Andrew Badham 2018-08-13 12:28:48
There is a strange paradox in life that our weaknesses can also be our strengths. In certain circumstances, what was once a hindrance is suddenly a clear advantage. Now that I’ve opened with a sufficiently vague statement, allow me to be more specific; I’m talking about anxiety.
It’s an important topic to cover considering the sheer volume of people who suffer from it. But, I catch myself when I say “suffer” because anxiety comes packaged with some benefits. You see, anxiety is characterised by a high-stress state and, although stress gets a lot of bad PR, that’s not necessarily negative.
Stress is simply a heightened state, neither good nor bad. If you become excited about an upcoming event your body will act in a very similar manner to if it’s nervous. Basically, your body prepares for something it thinks is rather important.
This is where anxious folks have a real opportunity; the fact that they experience more of their day as important means that they are likely to pay more attention to it. The increase in stress hormones acts as a performance enhancer. It’s exactly the same as a sportsperson amping themselves up to play a game, the jitters are a good thing.
Of course, prolonged stress can be a bit too much to handle for many people. When you’re running in these elevated states for extended periods of time there’s a cost. It’s like sprinting; you can run really fast but, if you don’t stop for a breather soon, you’re going to fall over. Likewise with work, if you can’t bring down and manage that stress response, you will burn out.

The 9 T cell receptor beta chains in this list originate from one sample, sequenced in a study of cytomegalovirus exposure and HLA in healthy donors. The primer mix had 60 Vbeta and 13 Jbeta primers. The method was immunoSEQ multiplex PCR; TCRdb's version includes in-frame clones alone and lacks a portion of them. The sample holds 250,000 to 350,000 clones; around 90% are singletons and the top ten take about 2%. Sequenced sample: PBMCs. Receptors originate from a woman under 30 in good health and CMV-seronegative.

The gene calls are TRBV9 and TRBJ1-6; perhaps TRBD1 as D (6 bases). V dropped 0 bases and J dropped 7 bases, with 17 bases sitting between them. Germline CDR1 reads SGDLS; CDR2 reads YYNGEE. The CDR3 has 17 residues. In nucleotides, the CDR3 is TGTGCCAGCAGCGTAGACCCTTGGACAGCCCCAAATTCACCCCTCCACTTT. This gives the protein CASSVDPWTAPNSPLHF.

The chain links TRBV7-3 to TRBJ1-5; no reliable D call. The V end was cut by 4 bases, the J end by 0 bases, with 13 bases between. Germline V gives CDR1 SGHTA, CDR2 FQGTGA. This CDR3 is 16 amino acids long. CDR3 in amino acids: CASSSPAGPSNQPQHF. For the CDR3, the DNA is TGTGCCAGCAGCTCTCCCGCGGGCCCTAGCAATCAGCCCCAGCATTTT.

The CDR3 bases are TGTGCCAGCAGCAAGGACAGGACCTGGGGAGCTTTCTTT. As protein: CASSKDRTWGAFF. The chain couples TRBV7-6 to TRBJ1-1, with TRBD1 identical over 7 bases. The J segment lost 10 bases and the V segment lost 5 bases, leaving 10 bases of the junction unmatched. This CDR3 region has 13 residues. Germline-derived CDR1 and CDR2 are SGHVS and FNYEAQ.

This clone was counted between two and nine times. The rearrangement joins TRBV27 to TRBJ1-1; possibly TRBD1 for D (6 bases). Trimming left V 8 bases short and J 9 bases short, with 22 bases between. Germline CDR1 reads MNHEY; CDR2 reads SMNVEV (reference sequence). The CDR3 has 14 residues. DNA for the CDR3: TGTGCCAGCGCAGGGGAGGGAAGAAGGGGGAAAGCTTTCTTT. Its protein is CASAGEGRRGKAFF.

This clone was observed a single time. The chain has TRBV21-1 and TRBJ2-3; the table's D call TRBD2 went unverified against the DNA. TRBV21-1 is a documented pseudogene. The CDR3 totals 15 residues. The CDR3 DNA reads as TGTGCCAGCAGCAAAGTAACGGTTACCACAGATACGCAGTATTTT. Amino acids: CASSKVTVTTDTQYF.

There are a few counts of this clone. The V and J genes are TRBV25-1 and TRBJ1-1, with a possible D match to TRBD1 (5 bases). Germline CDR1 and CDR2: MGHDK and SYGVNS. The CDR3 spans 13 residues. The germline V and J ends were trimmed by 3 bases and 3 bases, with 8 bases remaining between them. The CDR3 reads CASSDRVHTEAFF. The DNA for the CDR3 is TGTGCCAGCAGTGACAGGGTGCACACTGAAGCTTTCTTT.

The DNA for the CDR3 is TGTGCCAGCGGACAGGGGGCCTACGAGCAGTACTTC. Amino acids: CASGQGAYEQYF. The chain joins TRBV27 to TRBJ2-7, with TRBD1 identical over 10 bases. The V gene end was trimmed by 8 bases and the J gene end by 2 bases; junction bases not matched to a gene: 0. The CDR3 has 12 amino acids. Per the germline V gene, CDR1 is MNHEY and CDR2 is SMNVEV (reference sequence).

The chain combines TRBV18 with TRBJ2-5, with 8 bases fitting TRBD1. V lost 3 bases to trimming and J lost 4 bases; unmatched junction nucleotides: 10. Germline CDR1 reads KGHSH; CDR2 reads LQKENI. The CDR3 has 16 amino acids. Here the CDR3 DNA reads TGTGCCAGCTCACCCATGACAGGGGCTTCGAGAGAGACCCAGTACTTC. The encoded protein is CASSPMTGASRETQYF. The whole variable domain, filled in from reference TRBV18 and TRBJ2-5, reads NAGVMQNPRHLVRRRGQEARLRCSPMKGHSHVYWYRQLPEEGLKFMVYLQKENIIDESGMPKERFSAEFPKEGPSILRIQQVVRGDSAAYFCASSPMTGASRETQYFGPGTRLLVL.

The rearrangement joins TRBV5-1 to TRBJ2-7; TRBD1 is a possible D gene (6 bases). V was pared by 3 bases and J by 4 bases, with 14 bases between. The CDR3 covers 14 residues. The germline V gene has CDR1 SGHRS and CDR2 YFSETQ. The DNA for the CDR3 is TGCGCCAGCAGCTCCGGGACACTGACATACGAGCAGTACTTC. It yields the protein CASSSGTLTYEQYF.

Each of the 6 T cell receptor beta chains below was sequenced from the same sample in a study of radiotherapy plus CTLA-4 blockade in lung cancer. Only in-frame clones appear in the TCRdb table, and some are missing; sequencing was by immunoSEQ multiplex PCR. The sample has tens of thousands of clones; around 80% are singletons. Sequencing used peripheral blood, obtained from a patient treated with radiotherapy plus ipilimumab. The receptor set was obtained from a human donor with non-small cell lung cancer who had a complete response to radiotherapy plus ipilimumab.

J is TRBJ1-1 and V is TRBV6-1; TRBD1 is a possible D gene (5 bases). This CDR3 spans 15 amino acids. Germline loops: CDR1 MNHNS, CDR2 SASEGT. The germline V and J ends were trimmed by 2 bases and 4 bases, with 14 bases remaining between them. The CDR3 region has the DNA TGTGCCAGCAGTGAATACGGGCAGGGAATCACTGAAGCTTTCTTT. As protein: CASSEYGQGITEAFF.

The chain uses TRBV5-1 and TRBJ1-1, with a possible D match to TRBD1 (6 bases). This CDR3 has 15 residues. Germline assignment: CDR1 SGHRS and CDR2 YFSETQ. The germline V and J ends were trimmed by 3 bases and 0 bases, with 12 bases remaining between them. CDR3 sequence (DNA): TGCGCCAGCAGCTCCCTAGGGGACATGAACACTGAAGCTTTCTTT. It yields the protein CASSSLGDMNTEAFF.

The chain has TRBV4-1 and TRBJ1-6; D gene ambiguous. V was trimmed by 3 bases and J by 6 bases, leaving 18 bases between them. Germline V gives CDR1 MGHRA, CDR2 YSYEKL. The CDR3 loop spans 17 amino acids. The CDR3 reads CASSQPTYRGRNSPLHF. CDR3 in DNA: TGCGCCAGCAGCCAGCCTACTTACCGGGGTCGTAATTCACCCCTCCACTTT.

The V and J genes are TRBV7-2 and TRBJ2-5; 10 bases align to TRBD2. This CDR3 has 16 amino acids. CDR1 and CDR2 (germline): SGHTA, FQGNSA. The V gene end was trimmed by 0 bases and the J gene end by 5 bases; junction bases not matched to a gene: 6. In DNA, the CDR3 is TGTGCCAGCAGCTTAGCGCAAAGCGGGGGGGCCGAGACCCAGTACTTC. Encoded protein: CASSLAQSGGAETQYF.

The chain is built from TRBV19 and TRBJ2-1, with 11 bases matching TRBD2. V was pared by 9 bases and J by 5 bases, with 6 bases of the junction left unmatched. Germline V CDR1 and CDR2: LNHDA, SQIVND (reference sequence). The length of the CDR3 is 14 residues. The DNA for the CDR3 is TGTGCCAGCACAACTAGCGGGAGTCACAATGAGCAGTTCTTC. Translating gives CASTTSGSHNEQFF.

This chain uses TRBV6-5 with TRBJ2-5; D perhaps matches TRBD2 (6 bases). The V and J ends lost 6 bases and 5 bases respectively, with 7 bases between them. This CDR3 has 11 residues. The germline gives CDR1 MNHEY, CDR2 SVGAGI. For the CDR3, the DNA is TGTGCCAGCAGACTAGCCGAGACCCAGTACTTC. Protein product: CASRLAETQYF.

So what can you do about it?
Start with the basics. Stress can so often be brought on or agitated by poor health and that doesn’t have to be something as serious as sickness; sometimes it’s as simple as skipping a meal. Many folks struggle with hypoglycaemia (low blood sugar) and anaemia (low iron) both of which are conditions which can seriously swing your mood. So, make sure you have a meal plan that gives you a variety and a sufficient amount of fuel.
Similarly, make sure to get your beauty rest – or more importantly in this case – your performance rest. Health practitioners recommend getting between 7-8 hours of sleep a night, not an easy task with a busy work schedule. Nevertheless, insufficient sleep can seriously affect your stress levels which can become a vicious circle. Cortisol, your stress hormone, keeps you more alert at night which prevents you from falling into deep, restorative sleep.
Part of what keeps us up at night is mulling over either stressful events that have already happened or the ones that we dread in the future. Yet again, that capacity for worry helps to adequately plan and anticipate events, which is super helpful. Still, if it gets out of hand, it can seriously interrupt rest time.
A possible solution to this is the practice of mindfulness. Mindfulness is an exercise in being present, which is the opposite of worrying. When we worry, we visualise and simulate the past or possible future in our minds. By practising bringing your attention to come back to the here and now you strengthen your ability to stop your mind wandering on to unpleasant thoughts.
Lastly, go get some rigorous exercise. No, some gentle yoga won’t cut it. Your stress hormones are performance enhancers, physical performance enhancers. So, go burn them up at your local gym or run them off on the streets, either way, get your heart pumping and tucker yourself out. There’s no better way to stop worrying about your deadlines than by worrying if you’ll survive the next set. Jokes aside, both cardiovascular and strength training have been shown to decrease anxious and depressive symptoms. It is by far the most effective non-medical solution there is to this problem.
Just remember, these heightened states of stress and worry are good things. They help us to perform and achieve, and part of maximising those qualities is understanding that they are beneficial. But like any superpower, you have to know how to control it. So go out there and kick some ass, just remember to kick a chill afterwards too.